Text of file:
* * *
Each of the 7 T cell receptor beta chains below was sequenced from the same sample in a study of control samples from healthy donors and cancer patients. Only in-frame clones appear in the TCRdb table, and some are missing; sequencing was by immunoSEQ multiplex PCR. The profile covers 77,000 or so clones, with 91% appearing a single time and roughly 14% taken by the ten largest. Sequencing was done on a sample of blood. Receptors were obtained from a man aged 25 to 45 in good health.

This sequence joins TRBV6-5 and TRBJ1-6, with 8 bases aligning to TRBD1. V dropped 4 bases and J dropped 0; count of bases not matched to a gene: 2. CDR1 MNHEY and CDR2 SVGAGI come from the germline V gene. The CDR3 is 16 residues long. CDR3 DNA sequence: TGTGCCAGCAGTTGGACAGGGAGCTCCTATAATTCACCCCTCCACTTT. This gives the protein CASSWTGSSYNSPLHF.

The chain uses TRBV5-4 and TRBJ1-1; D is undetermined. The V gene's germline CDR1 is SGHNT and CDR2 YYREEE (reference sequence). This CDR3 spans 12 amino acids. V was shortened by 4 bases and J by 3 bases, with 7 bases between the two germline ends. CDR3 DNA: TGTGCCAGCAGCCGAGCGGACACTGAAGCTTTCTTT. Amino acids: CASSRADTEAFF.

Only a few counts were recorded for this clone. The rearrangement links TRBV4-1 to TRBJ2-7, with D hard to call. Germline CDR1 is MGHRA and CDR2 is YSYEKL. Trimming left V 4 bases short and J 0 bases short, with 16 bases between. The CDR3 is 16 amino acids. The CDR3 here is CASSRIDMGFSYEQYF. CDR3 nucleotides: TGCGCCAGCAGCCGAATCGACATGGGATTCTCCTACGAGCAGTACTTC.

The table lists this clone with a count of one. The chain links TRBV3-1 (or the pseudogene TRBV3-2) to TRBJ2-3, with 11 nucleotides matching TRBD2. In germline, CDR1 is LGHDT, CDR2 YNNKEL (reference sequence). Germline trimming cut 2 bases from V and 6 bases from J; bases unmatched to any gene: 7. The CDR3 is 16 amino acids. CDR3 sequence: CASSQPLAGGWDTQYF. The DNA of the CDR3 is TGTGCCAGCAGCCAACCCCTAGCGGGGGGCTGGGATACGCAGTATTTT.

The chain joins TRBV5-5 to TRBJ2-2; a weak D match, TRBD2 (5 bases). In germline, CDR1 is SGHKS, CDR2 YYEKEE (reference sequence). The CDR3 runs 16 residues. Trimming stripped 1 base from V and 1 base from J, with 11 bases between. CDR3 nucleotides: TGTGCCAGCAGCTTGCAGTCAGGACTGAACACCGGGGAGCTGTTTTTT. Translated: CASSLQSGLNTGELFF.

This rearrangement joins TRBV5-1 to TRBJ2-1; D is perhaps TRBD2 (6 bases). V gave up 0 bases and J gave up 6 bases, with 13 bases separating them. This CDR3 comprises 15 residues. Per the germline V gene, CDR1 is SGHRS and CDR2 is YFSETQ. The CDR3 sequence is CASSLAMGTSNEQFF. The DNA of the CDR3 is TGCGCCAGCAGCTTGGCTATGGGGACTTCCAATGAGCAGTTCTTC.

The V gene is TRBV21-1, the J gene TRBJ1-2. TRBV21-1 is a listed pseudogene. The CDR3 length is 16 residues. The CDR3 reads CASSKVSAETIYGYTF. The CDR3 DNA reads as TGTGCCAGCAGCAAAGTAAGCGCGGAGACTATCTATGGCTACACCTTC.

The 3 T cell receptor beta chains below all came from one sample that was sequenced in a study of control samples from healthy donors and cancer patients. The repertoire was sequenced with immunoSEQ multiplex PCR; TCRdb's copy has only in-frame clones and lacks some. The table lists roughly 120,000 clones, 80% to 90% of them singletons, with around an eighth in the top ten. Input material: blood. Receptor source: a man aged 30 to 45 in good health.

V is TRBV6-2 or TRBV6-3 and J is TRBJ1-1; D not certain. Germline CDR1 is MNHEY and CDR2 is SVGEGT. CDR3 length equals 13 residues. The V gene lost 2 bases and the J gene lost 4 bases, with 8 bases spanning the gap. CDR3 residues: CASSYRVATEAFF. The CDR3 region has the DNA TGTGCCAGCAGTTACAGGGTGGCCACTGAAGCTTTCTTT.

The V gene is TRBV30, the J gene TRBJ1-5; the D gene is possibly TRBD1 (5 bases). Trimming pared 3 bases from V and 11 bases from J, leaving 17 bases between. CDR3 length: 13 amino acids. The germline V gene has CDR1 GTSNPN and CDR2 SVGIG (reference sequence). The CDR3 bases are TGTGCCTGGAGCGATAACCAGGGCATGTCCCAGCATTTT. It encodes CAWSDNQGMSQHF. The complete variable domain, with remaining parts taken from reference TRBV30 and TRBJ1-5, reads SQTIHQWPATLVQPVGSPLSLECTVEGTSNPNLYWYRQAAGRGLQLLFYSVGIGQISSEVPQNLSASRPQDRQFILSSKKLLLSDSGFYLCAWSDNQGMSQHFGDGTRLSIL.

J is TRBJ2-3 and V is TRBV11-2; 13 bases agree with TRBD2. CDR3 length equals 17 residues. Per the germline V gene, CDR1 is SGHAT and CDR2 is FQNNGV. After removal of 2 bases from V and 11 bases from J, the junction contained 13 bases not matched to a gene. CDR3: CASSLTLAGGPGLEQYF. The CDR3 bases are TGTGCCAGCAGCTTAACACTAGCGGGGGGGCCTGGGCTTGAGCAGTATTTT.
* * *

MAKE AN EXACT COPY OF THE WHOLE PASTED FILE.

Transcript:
Each of the 7 T cell receptor beta chains below was sequenced from the same sample in a study of control samples from healthy donors and cancer patients. Only in-frame clones appear in the TCRdb table, and some are missing; sequencing was by immunoSEQ multiplex PCR. The profile covers 77,000 or so clones, with 91% appearing a single time and roughly 14% taken by the ten largest. Sequencing was done on a sample of blood. Receptors were obtained from a man aged 25 to 45 in good health.

This sequence joins TRBV6-5 and TRBJ1-6, with 8 bases aligning to TRBD1. V dropped 4 bases and J dropped 0; count of bases not matched to a gene: 2. CDR1 MNHEY and CDR2 SVGAGI come from the germline V gene. The CDR3 is 16 residues long. CDR3 DNA sequence: TGTGCCAGCAGTTGGACAGGGAGCTCCTATAATTCACCCCTCCACTTT. This gives the protein CASSWTGSSYNSPLHF.

The chain uses TRBV5-4 and TRBJ1-1; D is undetermined. The V gene's germline CDR1 is SGHNT and CDR2 YYREEE (reference sequence). This CDR3 spans 12 amino acids. V was shortened by 4 bases and J by 3 bases, with 7 bases between the two germline ends. CDR3 DNA: TGTGCCAGCAGCCGAGCGGACACTGAAGCTTTCTTT. Amino acids: CASSRADTEAFF.

Only a few counts were recorded for this clone. The rearrangement links TRBV4-1 to TRBJ2-7, with D hard to call. Germline CDR1 is MGHRA and CDR2 is YSYEKL. Trimming left V 4 bases short and J 0 bases short, with 16 bases between. The CDR3 is 16 amino acids. The CDR3 here is CASSRIDMGFSYEQYF. CDR3 nucleotides: TGCGCCAGCAGCCGAATCGACATGGGATTCTCCTACGAGCAGTACTTC.

The table lists this clone with a count of one. The chain links TRBV3-1 (or the pseudogene TRBV3-2) to TRBJ2-3, with 11 nucleotides matching TRBD2. In germline, CDR1 is LGHDT, CDR2 YNNKEL (reference sequence). Germline trimming cut 2 bases from V and 6 bases from J; bases unmatched to any gene: 7. The CDR3 is 16 amino acids. CDR3 sequence: CASSQPLAGGWDTQYF. The DNA of the CDR3 is TGTGCCAGCAGCCAACCCCTAGCGGGGGGCTGGGATACGCAGTATTTT.

The chain joins TRBV5-5 to TRBJ2-2; a weak D match, TRBD2 (5 bases). In germline, CDR1 is SGHKS, CDR2 YYEKEE (reference sequence). The CDR3 runs 16 residues. Trimming stripped 1 base from V and 1 base from J, with 11 bases between. CDR3 nucleotides: TGTGCCAGCAGCTTGCAGTCAGGACTGAACACCGGGGAGCTGTTTTTT. Translated: CASSLQSGLNTGELFF.

This rearrangement joins TRBV5-1 to TRBJ2-1; D is perhaps TRBD2 (6 bases). V gave up 0 bases and J gave up 6 bases, with 13 bases separating them. This CDR3 comprises 15 residues. Per the germline V gene, CDR1 is SGHRS and CDR2 is YFSETQ. The CDR3 sequence is CASSLAMGTSNEQFF. The DNA of the CDR3 is TGCGCCAGCAGCTTGGCTATGGGGACTTCCAATGAGCAGTTCTTC.

The V gene is TRBV21-1, the J gene TRBJ1-2. TRBV21-1 is a listed pseudogene. The CDR3 length is 16 residues. The CDR3 reads CASSKVSAETIYGYTF. The CDR3 DNA reads as TGTGCCAGCAGCAAAGTAAGCGCGGAGACTATCTATGGCTACACCTTC.

The 3 T cell receptor beta chains below all came from one sample that was sequenced in a study of control samples from healthy donors and cancer patients. The repertoire was sequenced with immunoSEQ multiplex PCR; TCRdb's copy has only in-frame clones and lacks some. The table lists roughly 120,000 clones, 80% to 90% of them singletons, with around an eighth in the top ten. Input material: blood. Receptor source: a man aged 30 to 45 in good health.

V is TRBV6-2 or TRBV6-3 and J is TRBJ1-1; D not certain. Germline CDR1 is MNHEY and CDR2 is SVGEGT. CDR3 length equals 13 residues. The V gene lost 2 bases and the J gene lost 4 bases, with 8 bases spanning the gap. CDR3 residues: CASSYRVATEAFF. The CDR3 region has the DNA TGTGCCAGCAGTTACAGGGTGGCCACTGAAGCTTTCTTT.

The V gene is TRBV30, the J gene TRBJ1-5; the D gene is possibly TRBD1 (5 bases). Trimming pared 3 bases from V and 11 bases from J, leaving 17 bases between. CDR3 length: 13 amino acids. The germline V gene has CDR1 GTSNPN and CDR2 SVGIG (reference sequence). The CDR3 bases are TGTGCCTGGAGCGATAACCAGGGCATGTCCCAGCATTTT. It encodes CAWSDNQGMSQHF. The complete variable domain, with remaining parts taken from reference TRBV30 and TRBJ1-5, reads SQTIHQWPATLVQPVGSPLSLECTVEGTSNPNLYWYRQAAGRGLQLLFYSVGIGQISSEVPQNLSASRPQDRQFILSSKKLLLSDSGFYLCAWSDNQGMSQHFGDGTRLSIL.

J is TRBJ2-3 and V is TRBV11-2; 13 bases agree with TRBD2. CDR3 length equals 17 residues. Per the germline V gene, CDR1 is SGHAT and CDR2 is FQNNGV. After removal of 2 bases from V and 11 bases from J, the junction contained 13 bases not matched to a gene. CDR3: CASSLTLAGGPGLEQYF. The CDR3 bases are TGTGCCAGCAGCTTAACACTAGCGGGGGGGCCTGGGCTTGAGCAGTATTTT.